Who Am I? A Personal Article on Identity from @freegolaw

My name is Krista and I am a 37-year old woman who recently came out publicly as being gay. I am devoted to my Rottweilers, my family and my friends. I root for the underdog. I over think everything and I sing and dance without the aid of alcohol.  I cry during movies and shows, that I find poignant. I honestly believe that if I move my body in a certain direction while I am playing video games that my character in the game will move faster and better (as such, I am terrible at video games). I have a nonexistent sense of direction. I pride myself on being able to help others acclimate to new situations and experiences more quickly than I could when I was in their position. I find my escape through good stories: books, movies, tv shows and web series. As you will soon find out, rambling is one of my favorite art forms. I love to write. I am in awe of the power of great writing and how words on a page can evoke real emotions. My first true dream was to write something meaningful; something that would touch or inspire someone else.

I Kissed a Girl and I liked it!

In 2002, I was kissed by a girl for the first time and my entire world began to change. I was lost, afraid, confused, intrigued and awoken.

Have you ever had a feeling of your life being totally displaced? By that, I mean suddenly almost everything you thought you knew about yourself was pulled into question? I most certainly have.

What about boys? I dated in my last year of high school and throughout my college years. I dated guys, but I never felt what all my girl friends (that being girls that are friends and not girls that are more than friends, that would come later) felt. I never felt that insatiable desire to be with a guy. I connected with guys on an emotional level. I enjoyed talking to them, getting to know them better, playing board games and video games and watching movies, but that is where it ends. I always thought that there was something wrong with me. I felt like there was something internal that was broken and I just had to deal with that and go through the motions. I had no idea why I didn’t have any interest in being physical with a guy.  I found guys attractive. His smile, or his hair (preferably short), his eyes, his intelligence or his toned chest, all of these aspects caught my attention. I appreciated the beauty of men, but had no intention or desire to take things past the stage of appreciation. I frankly had no desire.  I would kiss the boys I dated because that is what you are supposed to do, and if you know me, I am most likely to do that which I am supposed to do.  I did not kiss them because I needed to or wanted to.  Frankly, I found it boring and uncomfortable and awkward. Despite this, I never questioned if I was straight. It was just a given that I was.

When I was growing up, times seemed much more different than they are today. We didn’t have YouTube providing real life stories of strong out and proud females; reinforcing that being gay is normal and being yourself is the right thing to do. We didn’t have web series like Carmilla and Couple-ish which have lead characters that are gay without it being the defining aspect of their identity.  We had “that’s gay” or “she’s such a lezzy” which were thrown around with the same casual nature of a hello or goodbye.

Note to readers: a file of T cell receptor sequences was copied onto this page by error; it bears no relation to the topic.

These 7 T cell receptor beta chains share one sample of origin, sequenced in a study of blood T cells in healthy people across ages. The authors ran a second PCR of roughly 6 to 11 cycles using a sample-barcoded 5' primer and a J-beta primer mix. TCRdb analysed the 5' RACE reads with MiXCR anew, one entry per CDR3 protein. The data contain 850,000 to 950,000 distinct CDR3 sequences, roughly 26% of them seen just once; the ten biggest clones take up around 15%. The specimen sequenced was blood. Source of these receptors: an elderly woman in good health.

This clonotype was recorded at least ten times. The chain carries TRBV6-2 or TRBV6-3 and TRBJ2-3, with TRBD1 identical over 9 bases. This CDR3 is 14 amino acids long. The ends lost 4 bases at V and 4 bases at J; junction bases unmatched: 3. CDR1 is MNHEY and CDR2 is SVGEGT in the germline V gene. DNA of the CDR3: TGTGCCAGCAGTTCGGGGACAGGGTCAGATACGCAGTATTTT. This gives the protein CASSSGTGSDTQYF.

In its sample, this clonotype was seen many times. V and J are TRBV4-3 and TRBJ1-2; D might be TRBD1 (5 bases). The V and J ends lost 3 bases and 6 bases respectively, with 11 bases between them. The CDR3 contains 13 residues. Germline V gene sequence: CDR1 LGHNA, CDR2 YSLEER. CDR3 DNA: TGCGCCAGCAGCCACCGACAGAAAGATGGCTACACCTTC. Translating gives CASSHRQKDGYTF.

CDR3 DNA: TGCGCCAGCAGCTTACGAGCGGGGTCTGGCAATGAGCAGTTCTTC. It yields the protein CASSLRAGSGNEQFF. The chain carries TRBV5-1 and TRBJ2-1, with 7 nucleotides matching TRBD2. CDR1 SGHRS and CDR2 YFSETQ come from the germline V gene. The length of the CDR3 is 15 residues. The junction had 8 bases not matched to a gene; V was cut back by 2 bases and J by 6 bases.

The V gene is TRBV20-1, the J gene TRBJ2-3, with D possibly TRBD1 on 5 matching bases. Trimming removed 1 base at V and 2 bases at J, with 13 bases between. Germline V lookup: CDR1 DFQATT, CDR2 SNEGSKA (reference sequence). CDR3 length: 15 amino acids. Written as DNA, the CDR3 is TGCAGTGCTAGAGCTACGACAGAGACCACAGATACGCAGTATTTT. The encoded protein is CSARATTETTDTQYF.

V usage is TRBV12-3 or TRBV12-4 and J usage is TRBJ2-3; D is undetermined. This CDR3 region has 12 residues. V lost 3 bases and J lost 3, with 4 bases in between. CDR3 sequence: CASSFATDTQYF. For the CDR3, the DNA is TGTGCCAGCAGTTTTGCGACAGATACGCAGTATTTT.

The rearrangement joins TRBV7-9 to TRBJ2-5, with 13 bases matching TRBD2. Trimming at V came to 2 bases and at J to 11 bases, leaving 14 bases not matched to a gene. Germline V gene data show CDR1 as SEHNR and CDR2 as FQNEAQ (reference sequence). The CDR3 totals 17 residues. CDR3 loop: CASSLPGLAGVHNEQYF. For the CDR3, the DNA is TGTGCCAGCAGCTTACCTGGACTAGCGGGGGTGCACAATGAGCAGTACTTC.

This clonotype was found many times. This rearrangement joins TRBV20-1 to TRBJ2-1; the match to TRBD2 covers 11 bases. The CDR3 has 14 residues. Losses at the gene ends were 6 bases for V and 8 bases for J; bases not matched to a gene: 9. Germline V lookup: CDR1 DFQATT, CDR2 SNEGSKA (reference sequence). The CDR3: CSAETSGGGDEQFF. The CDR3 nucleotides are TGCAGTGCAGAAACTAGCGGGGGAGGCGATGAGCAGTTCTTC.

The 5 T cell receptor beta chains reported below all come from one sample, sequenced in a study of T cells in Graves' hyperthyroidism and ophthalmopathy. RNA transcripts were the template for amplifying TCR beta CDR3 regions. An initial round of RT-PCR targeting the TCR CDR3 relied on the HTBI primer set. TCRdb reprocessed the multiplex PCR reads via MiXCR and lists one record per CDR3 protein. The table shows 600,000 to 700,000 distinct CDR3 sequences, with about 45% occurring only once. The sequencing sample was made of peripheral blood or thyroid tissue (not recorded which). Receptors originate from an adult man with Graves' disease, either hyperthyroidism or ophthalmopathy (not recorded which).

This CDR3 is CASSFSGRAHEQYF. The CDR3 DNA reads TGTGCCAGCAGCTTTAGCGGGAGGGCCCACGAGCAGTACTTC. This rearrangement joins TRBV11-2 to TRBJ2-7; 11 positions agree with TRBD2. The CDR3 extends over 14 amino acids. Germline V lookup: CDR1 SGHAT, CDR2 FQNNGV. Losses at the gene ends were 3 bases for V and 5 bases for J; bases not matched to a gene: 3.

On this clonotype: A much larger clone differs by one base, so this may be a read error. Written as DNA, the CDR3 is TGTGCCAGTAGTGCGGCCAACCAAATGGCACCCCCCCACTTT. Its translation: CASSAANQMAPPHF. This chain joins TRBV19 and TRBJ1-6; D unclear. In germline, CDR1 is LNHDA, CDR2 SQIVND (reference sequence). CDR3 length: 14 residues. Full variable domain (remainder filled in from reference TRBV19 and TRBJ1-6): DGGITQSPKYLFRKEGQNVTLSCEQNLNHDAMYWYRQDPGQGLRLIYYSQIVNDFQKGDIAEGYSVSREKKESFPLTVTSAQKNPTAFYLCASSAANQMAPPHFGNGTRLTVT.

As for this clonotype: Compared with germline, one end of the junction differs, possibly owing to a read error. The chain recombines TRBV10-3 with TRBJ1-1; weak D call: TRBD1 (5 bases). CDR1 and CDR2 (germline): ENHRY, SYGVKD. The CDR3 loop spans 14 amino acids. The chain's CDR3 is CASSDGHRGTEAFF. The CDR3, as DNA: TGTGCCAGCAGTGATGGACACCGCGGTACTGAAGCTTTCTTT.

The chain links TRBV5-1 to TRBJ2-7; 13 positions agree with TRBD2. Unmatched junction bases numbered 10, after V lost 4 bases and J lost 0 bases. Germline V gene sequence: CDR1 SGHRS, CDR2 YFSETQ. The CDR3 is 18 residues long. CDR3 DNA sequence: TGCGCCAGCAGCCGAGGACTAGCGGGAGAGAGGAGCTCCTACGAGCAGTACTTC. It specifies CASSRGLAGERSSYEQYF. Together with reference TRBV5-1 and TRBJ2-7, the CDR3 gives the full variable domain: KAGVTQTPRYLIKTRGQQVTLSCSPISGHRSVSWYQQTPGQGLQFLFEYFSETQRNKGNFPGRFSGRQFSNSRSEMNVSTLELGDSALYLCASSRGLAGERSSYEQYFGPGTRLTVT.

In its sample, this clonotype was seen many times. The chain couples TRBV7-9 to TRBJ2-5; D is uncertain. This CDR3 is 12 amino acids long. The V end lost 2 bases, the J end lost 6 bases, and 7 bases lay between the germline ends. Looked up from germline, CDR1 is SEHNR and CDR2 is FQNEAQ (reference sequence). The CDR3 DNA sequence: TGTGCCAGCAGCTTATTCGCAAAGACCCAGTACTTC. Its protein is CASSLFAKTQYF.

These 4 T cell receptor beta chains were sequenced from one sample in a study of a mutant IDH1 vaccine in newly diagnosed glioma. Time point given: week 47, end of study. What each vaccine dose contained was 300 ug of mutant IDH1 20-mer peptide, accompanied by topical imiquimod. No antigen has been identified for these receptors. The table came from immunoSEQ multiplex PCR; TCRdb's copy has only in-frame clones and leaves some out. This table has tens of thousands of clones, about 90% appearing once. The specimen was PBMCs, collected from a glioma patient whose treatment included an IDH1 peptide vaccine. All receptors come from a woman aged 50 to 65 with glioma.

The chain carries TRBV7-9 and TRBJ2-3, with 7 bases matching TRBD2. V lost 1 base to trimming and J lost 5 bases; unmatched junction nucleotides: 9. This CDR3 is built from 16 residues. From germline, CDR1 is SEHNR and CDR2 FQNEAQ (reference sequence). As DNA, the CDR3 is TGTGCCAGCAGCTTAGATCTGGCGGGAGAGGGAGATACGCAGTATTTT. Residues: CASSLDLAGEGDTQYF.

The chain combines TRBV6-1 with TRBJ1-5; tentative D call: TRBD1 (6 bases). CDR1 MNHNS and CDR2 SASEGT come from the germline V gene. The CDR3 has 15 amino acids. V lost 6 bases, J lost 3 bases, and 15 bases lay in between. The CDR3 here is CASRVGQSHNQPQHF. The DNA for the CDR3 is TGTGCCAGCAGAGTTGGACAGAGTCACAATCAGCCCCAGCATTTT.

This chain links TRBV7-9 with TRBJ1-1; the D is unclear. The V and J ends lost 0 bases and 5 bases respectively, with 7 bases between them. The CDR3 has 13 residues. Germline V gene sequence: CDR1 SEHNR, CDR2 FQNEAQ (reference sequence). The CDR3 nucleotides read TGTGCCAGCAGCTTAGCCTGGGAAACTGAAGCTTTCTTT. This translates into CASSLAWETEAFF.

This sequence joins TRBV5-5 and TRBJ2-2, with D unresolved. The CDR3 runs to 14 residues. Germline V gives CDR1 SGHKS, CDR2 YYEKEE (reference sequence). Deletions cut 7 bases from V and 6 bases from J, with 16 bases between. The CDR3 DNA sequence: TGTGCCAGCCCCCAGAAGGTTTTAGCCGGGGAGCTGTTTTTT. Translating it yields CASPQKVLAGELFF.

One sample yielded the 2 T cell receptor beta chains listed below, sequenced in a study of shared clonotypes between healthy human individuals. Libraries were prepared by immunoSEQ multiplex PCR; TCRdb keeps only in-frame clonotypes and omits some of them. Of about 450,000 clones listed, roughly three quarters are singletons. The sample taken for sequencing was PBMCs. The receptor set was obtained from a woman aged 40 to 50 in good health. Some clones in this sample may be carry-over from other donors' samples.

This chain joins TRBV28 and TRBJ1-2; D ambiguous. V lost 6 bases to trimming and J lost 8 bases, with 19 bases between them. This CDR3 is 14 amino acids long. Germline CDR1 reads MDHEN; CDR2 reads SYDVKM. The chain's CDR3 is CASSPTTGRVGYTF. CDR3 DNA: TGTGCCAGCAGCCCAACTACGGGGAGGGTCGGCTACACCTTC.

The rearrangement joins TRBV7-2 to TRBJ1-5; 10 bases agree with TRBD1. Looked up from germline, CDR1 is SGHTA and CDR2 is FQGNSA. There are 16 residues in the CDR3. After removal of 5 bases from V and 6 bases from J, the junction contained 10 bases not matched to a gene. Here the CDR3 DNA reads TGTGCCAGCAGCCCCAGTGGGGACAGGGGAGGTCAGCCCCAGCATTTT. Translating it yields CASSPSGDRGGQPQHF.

If I am being honest with myself and with you. I had been lying to myself for decades. I would convince myself that I was just jealous that my friend was spending more time with her boyfriend, or that I was so enthralled with this girl because of what she accomplished. I constantly told myself, I just want to be like her, I don’t want to be with her. I lied to myself, over and over and over again. It shouldn’t be surprising that none of my relationships with boys worked out. I always felt empty inside, like something was missing.

It was not until I was kissed at Toronto Trek in 2002, that I started realizing that I was lying to myself. It has taken me from 2002 to 2016, to finally accept this is part of who I am and to embrace the beauty and strength that it has brought into my life. I know, fourteen years, not exactly the shortest path from point A to point B. More like a path from point A to 24 by means of the Greek Alphabet. Like I said, a nonexistent sense of direction.

2 thoughts on “Who Am I? A Personal Article on Identity from @freegolaw

  1. Thanks for sharing your story. As a black woman, I know how difficult it can be facing judgments based on who you are. If you are different due to what society expects you to be, you can face criticism. Whether you love someone of the same sex or a different race shouldn’t matter and make everyone view you as though something is wrong with you. Keep being who you are and loving who you want.

    Liked by 1 person

    1. Stacy,
      Thank you so much for your kind words! I am sorry that you have had difficulties too! From what I know about you, you are an amazing and beautiful person! Keep being who you are! Thank you so much for reaching out.


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